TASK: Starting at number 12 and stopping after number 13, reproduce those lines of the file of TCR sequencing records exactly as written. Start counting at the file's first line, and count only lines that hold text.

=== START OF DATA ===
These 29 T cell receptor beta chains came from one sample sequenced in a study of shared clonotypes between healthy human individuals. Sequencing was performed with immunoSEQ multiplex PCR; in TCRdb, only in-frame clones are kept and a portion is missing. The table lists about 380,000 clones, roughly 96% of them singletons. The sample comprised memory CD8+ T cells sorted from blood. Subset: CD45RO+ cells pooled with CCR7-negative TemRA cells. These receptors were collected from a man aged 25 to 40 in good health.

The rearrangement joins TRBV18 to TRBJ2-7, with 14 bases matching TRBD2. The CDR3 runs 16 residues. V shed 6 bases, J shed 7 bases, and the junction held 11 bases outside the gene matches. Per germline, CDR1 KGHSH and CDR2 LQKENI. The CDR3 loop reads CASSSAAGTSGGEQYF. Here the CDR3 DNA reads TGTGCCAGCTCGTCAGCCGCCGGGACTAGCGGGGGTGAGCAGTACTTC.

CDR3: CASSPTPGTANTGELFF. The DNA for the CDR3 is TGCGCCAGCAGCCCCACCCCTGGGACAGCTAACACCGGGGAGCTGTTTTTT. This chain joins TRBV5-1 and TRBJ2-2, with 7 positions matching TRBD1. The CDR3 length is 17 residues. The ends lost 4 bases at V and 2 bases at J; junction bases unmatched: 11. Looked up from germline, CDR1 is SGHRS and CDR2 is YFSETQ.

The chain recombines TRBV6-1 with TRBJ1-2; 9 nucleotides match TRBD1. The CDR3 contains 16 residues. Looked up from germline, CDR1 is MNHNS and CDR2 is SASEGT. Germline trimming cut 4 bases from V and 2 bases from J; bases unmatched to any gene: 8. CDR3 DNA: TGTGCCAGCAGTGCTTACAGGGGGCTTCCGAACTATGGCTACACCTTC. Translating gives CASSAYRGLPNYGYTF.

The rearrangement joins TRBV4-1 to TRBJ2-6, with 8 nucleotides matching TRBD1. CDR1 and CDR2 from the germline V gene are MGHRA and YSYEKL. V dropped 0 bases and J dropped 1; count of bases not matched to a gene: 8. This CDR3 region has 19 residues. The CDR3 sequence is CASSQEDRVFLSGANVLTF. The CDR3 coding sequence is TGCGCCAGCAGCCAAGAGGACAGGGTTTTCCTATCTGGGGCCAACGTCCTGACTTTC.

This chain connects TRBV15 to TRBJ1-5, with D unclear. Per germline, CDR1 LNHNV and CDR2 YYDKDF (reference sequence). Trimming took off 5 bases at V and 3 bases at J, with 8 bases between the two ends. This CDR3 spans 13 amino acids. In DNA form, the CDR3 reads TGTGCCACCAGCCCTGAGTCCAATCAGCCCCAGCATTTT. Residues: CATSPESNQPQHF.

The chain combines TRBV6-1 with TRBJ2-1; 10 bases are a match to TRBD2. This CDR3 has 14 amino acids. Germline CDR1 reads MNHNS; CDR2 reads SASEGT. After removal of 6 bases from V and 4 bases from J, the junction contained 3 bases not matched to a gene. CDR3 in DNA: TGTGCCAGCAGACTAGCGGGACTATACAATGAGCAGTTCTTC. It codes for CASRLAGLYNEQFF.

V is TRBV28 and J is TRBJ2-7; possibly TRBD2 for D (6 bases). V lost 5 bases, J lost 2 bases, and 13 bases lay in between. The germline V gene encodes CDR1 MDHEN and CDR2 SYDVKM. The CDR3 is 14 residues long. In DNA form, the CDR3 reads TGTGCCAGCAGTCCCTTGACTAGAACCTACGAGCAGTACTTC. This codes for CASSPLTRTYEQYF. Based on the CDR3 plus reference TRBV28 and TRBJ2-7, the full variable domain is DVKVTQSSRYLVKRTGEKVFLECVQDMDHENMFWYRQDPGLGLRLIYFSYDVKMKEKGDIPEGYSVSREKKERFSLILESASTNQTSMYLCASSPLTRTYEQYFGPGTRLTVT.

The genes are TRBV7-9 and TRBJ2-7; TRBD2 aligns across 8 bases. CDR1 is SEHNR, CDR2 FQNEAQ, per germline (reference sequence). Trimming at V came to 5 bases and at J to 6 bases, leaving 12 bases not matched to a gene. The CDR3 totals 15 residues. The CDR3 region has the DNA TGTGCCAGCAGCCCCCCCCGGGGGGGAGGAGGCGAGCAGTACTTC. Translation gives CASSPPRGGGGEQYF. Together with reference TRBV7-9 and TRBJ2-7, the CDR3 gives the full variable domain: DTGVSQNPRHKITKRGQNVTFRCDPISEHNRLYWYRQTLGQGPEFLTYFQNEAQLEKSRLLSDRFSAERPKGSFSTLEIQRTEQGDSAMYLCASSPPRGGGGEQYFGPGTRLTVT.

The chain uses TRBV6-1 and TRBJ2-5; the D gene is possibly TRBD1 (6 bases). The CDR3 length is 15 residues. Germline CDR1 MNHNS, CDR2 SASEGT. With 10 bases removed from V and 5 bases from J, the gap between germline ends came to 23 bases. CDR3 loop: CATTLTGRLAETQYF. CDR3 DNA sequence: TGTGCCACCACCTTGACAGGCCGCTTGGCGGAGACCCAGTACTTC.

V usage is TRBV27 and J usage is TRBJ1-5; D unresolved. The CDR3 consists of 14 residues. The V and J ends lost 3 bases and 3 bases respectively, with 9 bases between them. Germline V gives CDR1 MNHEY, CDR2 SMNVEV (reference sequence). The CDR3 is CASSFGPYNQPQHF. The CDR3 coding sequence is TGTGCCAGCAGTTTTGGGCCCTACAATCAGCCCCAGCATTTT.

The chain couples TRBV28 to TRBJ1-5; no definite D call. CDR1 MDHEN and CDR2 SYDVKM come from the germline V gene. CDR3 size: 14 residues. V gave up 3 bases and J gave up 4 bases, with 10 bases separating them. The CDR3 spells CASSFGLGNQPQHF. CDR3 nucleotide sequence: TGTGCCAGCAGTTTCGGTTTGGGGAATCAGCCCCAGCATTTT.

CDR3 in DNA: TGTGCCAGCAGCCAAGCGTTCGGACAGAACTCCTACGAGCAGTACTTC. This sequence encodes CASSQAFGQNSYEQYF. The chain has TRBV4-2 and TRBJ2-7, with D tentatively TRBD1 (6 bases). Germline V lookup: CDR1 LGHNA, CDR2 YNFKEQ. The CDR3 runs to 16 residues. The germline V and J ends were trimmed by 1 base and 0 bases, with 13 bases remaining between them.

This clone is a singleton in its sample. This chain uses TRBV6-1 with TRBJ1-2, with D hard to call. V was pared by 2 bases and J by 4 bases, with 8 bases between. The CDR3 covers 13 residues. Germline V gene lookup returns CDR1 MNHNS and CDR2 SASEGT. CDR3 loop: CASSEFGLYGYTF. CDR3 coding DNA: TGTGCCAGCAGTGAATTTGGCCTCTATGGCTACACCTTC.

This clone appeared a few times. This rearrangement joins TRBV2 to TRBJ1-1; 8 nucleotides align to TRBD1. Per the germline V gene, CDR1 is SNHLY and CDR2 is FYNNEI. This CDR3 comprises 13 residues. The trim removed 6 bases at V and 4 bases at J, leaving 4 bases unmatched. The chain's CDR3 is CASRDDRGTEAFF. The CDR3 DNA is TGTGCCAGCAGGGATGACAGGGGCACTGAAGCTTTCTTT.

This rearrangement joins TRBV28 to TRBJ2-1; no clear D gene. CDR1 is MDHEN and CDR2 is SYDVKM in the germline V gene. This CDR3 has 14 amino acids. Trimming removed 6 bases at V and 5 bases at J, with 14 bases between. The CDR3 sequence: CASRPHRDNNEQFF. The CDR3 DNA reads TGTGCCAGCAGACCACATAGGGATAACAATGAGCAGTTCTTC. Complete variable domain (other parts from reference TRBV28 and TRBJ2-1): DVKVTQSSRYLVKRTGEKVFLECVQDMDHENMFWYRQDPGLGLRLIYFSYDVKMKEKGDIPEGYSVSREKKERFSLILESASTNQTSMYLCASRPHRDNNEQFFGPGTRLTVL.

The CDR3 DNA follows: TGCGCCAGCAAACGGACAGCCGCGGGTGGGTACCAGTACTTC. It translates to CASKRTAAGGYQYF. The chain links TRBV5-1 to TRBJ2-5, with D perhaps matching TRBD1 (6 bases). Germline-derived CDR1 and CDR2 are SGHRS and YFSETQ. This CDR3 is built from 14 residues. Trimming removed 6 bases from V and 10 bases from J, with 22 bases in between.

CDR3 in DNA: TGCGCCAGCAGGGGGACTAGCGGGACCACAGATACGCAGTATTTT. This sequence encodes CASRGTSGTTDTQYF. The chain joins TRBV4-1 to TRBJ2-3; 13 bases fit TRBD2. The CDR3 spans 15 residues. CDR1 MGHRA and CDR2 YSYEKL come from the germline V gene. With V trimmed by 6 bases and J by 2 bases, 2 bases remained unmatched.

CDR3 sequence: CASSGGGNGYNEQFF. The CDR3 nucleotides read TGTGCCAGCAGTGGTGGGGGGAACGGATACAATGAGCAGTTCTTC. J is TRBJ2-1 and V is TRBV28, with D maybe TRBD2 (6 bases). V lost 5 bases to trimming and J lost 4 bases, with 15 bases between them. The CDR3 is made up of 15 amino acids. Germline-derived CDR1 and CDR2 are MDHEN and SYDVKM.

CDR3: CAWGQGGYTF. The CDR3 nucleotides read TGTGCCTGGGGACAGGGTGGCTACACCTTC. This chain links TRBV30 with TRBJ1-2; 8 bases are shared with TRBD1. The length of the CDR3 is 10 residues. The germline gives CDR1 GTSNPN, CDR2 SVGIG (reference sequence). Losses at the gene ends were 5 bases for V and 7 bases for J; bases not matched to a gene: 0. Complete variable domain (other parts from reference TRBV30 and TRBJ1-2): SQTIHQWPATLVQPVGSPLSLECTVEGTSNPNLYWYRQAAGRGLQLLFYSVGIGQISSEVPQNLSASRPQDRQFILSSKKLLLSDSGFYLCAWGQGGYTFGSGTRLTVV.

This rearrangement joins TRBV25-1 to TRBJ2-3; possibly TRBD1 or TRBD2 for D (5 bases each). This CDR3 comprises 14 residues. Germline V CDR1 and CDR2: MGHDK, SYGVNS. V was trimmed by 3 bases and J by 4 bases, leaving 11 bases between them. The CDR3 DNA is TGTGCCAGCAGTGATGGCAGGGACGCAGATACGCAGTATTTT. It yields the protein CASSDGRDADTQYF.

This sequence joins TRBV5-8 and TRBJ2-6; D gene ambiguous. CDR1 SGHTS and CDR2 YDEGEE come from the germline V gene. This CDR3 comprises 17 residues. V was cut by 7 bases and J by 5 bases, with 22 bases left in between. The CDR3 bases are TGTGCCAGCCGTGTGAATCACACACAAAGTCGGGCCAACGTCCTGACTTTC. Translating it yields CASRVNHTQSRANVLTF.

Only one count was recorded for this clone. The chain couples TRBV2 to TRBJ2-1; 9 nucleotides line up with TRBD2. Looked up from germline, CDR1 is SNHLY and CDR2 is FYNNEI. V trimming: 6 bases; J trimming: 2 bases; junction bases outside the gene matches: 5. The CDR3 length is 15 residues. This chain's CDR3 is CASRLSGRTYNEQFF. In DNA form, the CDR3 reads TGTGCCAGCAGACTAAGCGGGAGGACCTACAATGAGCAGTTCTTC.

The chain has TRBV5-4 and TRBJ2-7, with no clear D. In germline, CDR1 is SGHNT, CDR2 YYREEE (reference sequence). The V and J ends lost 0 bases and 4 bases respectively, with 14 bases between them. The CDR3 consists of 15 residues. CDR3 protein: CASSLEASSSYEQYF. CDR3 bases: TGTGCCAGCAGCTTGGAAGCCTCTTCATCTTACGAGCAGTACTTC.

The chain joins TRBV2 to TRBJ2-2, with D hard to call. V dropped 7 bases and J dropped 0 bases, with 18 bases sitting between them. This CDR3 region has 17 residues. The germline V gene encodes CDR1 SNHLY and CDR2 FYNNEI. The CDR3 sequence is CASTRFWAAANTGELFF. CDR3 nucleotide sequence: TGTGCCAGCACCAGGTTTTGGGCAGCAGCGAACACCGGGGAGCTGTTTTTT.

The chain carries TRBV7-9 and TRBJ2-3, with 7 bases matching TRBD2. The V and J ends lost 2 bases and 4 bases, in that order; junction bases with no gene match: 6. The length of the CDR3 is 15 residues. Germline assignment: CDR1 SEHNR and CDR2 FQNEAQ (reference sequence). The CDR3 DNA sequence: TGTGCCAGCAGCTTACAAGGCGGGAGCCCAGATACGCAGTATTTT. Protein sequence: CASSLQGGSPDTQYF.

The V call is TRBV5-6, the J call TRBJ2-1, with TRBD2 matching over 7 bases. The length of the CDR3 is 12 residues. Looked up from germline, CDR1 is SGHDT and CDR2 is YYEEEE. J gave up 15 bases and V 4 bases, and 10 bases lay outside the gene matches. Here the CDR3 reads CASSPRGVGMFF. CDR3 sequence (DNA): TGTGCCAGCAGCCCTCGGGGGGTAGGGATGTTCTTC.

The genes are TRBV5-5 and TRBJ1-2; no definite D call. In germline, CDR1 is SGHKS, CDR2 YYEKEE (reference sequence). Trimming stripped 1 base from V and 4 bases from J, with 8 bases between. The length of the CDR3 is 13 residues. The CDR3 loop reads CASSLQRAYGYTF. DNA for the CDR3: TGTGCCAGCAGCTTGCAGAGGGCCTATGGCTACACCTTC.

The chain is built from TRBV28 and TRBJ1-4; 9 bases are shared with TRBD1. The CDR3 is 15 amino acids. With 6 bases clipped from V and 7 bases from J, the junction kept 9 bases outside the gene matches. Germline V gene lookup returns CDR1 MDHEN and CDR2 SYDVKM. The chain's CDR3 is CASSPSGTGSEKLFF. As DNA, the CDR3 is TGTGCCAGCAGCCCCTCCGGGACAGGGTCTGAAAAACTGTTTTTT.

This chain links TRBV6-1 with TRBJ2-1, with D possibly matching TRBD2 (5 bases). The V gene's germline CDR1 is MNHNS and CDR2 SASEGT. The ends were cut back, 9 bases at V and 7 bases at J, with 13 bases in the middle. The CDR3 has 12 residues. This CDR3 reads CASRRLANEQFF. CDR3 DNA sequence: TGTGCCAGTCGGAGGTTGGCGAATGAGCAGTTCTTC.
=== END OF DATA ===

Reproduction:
The chain couples TRBV28 to TRBJ1-5; no definite D call. CDR1 MDHEN and CDR2 SYDVKM come from the germline V gene. CDR3 size: 14 residues. V gave up 3 bases and J gave up 4 bases, with 10 bases separating them. The CDR3 spells CASSFGLGNQPQHF. CDR3 nucleotide sequence: TGTGCCAGCAGTTTCGGTTTGGGGAATCAGCCCCAGCATTTT.

CDR3 in DNA: TGTGCCAGCAGCCAAGCGTTCGGACAGAACTCCTACGAGCAGTACTTC. This sequence encodes CASSQAFGQNSYEQYF. The chain has TRBV4-2 and TRBJ2-7, with D tentatively TRBD1 (6 bases). Germline V lookup: CDR1 LGHNA, CDR2 YNFKEQ. The CDR3 runs to 16 residues. The germline V and J ends were trimmed by 1 base and 0 bases, with 13 bases remaining between them.